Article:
The Factories Act, 1961, Section 80, places the responsibility for reporting accidents to the Factory Inspectorate of the Ministry of Labour on occupiers of factories. The industrial injuries scheme covers a very much wider field, and we do not collect separate statistics of the accidents covered by the Factories Act.
Mr. Elwyn Jones
Is it possible to say what proportion of the persons injured are subject to the Factories Act, because a number of hon. Members on this side of the House feel that there is a large area of industrial activity which is not protected and which ought to be protected.5
Perhaps the hon. and learned Member would like to put down a Question on that.
Owing to the fact that the answer is not entirely satisfactory, I beg to give notice that I shall raise the matter on the Adjournment.
Graduated Pension Scheme
5. Mr. Houghton
asked the Minister of Pensions and National Insurance approximately how many persons are paying graduated contributions; what proportion this is of the total number of persons insured in Class I; how many persons have contracted out; and what is the current flow of applications to be granted certificates of non-participating employment.
The number paying graduated contributions will not be known until employers' P.A.Y.E. returns for the year 1961–62 have been received and analysed. A total of 4,385,280 employees have been contracted out. The number of employees covered by certificates issued since 3rd April of this year is 92,832 and certificates have been issued in the last few weeks at a rate increasing this number by an average of about 1,200 per week.
6. Mr. Houghton
asked the Minister of Pensions and National Insurance what difficulties he has encountered in the launching of the graduated pensions scheme; what steps he is taking to overcome them; and whether he will make a statement.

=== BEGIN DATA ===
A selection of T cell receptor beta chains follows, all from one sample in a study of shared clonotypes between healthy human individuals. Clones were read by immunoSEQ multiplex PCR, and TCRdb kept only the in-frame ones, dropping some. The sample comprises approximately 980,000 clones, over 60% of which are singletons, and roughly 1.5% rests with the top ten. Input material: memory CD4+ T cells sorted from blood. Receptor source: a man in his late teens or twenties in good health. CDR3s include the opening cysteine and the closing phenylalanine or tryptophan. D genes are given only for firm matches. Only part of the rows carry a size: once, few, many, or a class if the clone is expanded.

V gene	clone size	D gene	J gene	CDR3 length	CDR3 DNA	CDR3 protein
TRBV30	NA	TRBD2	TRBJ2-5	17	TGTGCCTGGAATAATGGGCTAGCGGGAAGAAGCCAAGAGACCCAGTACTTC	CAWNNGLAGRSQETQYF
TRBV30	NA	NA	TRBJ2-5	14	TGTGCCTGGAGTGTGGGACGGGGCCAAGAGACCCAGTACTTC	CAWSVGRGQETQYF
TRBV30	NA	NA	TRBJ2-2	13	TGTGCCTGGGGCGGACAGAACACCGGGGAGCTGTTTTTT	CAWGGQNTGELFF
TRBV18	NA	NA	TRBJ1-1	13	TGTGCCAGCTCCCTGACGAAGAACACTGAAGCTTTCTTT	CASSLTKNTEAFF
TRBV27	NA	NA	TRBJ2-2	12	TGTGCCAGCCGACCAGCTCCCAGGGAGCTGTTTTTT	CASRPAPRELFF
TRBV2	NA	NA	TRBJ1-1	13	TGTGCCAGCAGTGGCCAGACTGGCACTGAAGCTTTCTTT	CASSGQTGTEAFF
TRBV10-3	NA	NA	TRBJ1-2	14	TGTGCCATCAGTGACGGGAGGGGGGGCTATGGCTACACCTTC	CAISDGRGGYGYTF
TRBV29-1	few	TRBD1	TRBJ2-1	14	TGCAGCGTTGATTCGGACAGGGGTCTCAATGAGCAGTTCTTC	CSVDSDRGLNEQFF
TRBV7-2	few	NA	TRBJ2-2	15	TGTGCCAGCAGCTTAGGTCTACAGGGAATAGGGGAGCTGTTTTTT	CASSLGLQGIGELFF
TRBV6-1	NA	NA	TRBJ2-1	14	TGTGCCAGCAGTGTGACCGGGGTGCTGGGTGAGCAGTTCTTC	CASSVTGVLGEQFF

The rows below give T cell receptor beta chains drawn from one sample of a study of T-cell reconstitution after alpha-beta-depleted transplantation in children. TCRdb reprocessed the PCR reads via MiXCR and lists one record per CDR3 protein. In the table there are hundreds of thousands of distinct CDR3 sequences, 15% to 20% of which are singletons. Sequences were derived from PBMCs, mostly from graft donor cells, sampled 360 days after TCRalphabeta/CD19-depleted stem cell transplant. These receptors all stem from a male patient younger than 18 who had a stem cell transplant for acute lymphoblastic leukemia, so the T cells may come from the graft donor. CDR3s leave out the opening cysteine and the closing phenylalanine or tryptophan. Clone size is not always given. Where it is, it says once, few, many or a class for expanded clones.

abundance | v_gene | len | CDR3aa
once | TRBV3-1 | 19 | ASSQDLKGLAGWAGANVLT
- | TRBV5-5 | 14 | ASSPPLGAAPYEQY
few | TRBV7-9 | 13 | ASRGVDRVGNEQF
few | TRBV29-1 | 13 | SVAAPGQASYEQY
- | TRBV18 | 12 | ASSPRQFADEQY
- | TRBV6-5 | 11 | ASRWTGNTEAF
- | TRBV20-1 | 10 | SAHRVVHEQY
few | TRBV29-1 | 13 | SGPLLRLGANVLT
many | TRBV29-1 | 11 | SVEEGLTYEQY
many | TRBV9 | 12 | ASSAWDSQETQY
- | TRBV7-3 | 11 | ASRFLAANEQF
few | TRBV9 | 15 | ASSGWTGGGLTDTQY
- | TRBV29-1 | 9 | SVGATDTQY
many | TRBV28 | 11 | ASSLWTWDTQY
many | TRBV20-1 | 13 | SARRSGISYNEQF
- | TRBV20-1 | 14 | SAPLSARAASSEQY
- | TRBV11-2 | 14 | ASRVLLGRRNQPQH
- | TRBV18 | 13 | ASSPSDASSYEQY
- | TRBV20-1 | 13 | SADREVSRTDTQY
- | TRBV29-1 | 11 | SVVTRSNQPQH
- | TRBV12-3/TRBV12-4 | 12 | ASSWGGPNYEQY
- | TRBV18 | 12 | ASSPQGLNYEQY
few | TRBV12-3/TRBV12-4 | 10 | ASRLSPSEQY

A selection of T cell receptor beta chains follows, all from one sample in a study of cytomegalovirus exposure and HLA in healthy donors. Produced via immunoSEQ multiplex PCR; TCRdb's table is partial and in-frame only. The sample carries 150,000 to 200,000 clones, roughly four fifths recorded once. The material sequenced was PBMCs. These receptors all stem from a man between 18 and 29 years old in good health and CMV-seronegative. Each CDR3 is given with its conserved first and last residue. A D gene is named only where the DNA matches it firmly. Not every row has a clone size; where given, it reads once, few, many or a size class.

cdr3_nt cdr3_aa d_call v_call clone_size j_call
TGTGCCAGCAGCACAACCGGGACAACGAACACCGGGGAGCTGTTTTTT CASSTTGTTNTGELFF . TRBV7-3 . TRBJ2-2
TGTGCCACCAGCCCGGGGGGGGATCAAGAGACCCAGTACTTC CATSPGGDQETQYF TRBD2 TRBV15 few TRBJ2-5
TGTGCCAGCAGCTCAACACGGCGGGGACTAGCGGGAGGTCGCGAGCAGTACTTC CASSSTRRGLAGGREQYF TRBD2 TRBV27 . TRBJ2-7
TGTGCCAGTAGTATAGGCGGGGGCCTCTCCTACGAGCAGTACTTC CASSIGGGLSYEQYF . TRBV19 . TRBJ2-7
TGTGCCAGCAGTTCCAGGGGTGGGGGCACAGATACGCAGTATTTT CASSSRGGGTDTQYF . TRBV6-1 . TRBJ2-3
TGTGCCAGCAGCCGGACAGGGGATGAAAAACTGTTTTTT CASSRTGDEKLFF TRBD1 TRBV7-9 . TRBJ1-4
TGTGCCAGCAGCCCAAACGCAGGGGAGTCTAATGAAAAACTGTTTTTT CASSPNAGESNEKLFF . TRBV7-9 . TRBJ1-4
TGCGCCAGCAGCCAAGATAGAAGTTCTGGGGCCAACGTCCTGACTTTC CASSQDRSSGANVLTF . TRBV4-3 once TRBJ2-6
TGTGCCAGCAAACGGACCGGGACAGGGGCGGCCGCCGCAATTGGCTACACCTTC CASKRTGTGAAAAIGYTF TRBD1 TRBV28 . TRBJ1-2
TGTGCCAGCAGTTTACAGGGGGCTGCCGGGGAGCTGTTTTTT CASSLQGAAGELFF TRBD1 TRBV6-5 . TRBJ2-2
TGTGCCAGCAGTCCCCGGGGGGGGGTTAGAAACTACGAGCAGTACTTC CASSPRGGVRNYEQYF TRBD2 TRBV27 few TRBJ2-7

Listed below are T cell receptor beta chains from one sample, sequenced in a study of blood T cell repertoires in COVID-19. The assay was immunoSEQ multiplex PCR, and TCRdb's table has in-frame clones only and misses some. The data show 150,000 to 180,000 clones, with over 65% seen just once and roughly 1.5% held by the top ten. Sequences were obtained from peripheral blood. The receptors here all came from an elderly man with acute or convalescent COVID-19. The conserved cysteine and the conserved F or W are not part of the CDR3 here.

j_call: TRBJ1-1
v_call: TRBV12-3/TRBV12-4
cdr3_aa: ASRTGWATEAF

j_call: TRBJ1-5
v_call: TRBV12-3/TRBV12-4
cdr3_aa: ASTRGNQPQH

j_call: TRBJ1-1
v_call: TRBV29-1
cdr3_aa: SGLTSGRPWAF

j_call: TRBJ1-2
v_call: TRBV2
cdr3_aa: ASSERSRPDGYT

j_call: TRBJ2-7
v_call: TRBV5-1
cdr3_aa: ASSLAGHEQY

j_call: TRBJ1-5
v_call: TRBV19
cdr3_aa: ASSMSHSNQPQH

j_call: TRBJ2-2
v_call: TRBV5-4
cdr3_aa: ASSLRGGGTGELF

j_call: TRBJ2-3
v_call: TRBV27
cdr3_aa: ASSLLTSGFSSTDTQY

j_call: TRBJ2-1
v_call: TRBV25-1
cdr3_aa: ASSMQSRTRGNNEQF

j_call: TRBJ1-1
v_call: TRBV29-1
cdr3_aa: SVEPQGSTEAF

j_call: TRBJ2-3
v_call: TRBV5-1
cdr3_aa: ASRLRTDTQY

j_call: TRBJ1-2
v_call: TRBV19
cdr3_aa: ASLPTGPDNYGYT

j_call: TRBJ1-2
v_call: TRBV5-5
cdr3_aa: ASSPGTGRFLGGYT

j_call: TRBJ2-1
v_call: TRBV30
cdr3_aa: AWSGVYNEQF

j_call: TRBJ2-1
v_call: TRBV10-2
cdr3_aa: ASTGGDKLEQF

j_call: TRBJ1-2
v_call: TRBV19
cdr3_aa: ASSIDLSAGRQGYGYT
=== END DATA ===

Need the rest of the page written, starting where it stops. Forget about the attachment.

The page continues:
I have so far encountered no special difficulties and the arrangements seem to be working well; but it would be premature to try to make a comprehensive statement before the returns for a full year's working have been made and examined.
Is the right hon. Gentleman aware that there appears to have been a good deal of difficulty about wrong National Insurance numbers supplied to the Inland Revenue, that thousands of them have come back for verification and correction and that the staff of the Inland Revenue have gone on overtime to do this job? Is that a local difficulty or is it more serious than some people suggest?6
When a new and radically different scheme such as this starts there is always this sort of problem, but I am happy to say that the staff of the Inland Revenue, as one would expect, have been most helpful over this and that the problem is on the way to being overcome.
Mr. J. Griffiths
By what amount has the number of people who contracted out exceeded the Minister's estimate? How near is it to the danger point at which the number contracted out would make the scheme unworkable?
The figure put in the White Paper as long ago as 1958, although it could hardly at the stage, before the Bill had even been published, be called an estimate and was in fact no more than a guess, was 2½ million. The figure I have just given was 4,300,000-odd. The assumptions, financial and otherwise, on which the scheme was founded were highly conservative—with a small "c"—and contracting out of this sort does not of itself do other than indicate that there was a real demand for it and that the purpose of the Measure, to stimulate the development of good private schemes, is well on the way to fruition.